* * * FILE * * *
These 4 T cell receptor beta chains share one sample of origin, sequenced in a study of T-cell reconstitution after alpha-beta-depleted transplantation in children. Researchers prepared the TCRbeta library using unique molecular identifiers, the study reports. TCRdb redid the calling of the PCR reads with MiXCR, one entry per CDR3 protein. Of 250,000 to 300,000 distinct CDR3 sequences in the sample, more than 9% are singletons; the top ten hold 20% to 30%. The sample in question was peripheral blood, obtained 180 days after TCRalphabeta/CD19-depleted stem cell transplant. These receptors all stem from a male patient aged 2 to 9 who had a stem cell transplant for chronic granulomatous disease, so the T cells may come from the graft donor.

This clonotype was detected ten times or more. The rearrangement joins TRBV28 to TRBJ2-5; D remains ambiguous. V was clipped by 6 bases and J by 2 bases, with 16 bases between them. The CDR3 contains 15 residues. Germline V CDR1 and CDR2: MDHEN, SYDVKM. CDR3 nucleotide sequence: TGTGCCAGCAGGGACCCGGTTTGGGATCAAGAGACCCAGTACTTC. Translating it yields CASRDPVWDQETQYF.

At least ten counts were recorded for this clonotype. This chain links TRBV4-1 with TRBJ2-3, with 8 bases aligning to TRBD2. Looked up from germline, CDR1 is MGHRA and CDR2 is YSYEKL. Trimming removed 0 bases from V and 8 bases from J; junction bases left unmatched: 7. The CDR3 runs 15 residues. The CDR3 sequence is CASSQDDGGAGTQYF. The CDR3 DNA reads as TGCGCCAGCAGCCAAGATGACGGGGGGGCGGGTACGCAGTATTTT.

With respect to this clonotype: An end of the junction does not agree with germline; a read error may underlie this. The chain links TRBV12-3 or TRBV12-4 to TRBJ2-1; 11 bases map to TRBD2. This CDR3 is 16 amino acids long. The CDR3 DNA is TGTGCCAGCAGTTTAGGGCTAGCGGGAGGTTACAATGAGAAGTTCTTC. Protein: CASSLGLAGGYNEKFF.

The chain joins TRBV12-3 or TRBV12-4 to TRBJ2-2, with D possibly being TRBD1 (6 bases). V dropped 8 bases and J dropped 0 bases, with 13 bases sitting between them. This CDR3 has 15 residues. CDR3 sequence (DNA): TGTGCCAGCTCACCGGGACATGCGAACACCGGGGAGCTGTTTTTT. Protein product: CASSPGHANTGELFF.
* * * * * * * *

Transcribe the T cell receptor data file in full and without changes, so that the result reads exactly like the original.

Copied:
These 4 T cell receptor beta chains share one sample of origin, sequenced in a study of T-cell reconstitution after alpha-beta-depleted transplantation in children. Researchers prepared the TCRbeta library using unique molecular identifiers, the study reports. TCRdb redid the calling of the PCR reads with MiXCR, one entry per CDR3 protein. Of 250,000 to 300,000 distinct CDR3 sequences in the sample, more than 9% are singletons; the top ten hold 20% to 30%. The sample in question was peripheral blood, obtained 180 days after TCRalphabeta/CD19-depleted stem cell transplant. These receptors all stem from a male patient aged 2 to 9 who had a stem cell transplant for chronic granulomatous disease, so the T cells may come from the graft donor.

This clonotype was detected ten times or more. The rearrangement joins TRBV28 to TRBJ2-5; D remains ambiguous. V was clipped by 6 bases and J by 2 bases, with 16 bases between them. The CDR3 contains 15 residues. Germline V CDR1 and CDR2: MDHEN, SYDVKM. CDR3 nucleotide sequence: TGTGCCAGCAGGGACCCGGTTTGGGATCAAGAGACCCAGTACTTC. Translating it yields CASRDPVWDQETQYF.

At least ten counts were recorded for this clonotype. This chain links TRBV4-1 with TRBJ2-3, with 8 bases aligning to TRBD2. Looked up from germline, CDR1 is MGHRA and CDR2 is YSYEKL. Trimming removed 0 bases from V and 8 bases from J; junction bases left unmatched: 7. The CDR3 runs 15 residues. The CDR3 sequence is CASSQDDGGAGTQYF. The CDR3 DNA reads as TGCGCCAGCAGCCAAGATGACGGGGGGGCGGGTACGCAGTATTTT.

With respect to this clonotype: An end of the junction does not agree with germline; a read error may underlie this. The chain links TRBV12-3 or TRBV12-4 to TRBJ2-1; 11 bases map to TRBD2. This CDR3 is 16 amino acids long. The CDR3 DNA is TGTGCCAGCAGTTTAGGGCTAGCGGGAGGTTACAATGAGAAGTTCTTC. Protein: CASSLGLAGGYNEKFF.

The chain joins TRBV12-3 or TRBV12-4 to TRBJ2-2, with D possibly being TRBD1 (6 bases). V dropped 8 bases and J dropped 0 bases, with 13 bases sitting between them. This CDR3 has 15 residues. CDR3 sequence (DNA): TGTGCCAGCTCACCGGGACATGCGAACACCGGGGAGCTGTTTTTT. Protein product: CASSPGHANTGELFF.